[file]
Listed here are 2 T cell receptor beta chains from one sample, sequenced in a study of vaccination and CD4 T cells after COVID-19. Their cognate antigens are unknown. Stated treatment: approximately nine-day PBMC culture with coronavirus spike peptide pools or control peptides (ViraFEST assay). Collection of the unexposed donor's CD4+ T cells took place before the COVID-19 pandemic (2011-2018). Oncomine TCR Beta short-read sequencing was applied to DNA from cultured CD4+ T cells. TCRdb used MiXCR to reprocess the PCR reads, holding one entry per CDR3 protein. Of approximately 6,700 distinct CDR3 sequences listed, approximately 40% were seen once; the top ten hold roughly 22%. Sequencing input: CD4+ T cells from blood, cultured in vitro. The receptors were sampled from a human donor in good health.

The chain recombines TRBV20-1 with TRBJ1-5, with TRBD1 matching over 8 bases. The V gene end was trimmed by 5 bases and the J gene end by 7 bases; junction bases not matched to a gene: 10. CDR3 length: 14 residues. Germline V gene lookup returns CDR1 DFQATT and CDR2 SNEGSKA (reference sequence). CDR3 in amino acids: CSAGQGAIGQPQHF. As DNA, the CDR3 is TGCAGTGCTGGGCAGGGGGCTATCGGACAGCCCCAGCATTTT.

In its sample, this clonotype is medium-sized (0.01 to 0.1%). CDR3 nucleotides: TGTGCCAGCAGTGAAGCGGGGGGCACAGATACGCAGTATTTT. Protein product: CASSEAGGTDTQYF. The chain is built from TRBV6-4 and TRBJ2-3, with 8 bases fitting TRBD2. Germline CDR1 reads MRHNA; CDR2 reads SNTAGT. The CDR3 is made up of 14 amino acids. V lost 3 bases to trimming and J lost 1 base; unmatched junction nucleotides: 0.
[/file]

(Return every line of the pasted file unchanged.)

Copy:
Listed here are 2 T cell receptor beta chains from one sample, sequenced in a study of vaccination and CD4 T cells after COVID-19. Their cognate antigens are unknown. Stated treatment: approximately nine-day PBMC culture with coronavirus spike peptide pools or control peptides (ViraFEST assay). Collection of the unexposed donor's CD4+ T cells took place before the COVID-19 pandemic (2011-2018). Oncomine TCR Beta short-read sequencing was applied to DNA from cultured CD4+ T cells. TCRdb used MiXCR to reprocess the PCR reads, holding one entry per CDR3 protein. Of approximately 6,700 distinct CDR3 sequences listed, approximately 40% were seen once; the top ten hold roughly 22%. Sequencing input: CD4+ T cells from blood, cultured in vitro. The receptors were sampled from a human donor in good health.

The chain recombines TRBV20-1 with TRBJ1-5, with TRBD1 matching over 8 bases. The V gene end was trimmed by 5 bases and the J gene end by 7 bases; junction bases not matched to a gene: 10. CDR3 length: 14 residues. Germline V gene lookup returns CDR1 DFQATT and CDR2 SNEGSKA (reference sequence). CDR3 in amino acids: CSAGQGAIGQPQHF. As DNA, the CDR3 is TGCAGTGCTGGGCAGGGGGCTATCGGACAGCCCCAGCATTTT.

In its sample, this clonotype is medium-sized (0.01 to 0.1%). CDR3 nucleotides: TGTGCCAGCAGTGAAGCGGGGGGCACAGATACGCAGTATTTT. Protein product: CASSEAGGTDTQYF. The chain is built from TRBV6-4 and TRBJ2-3, with 8 bases fitting TRBD2. Germline CDR1 reads MRHNA; CDR2 reads SNTAGT. The CDR3 is made up of 14 amino acids. V lost 3 bases to trimming and J lost 1 base; unmatched junction nucleotides: 0.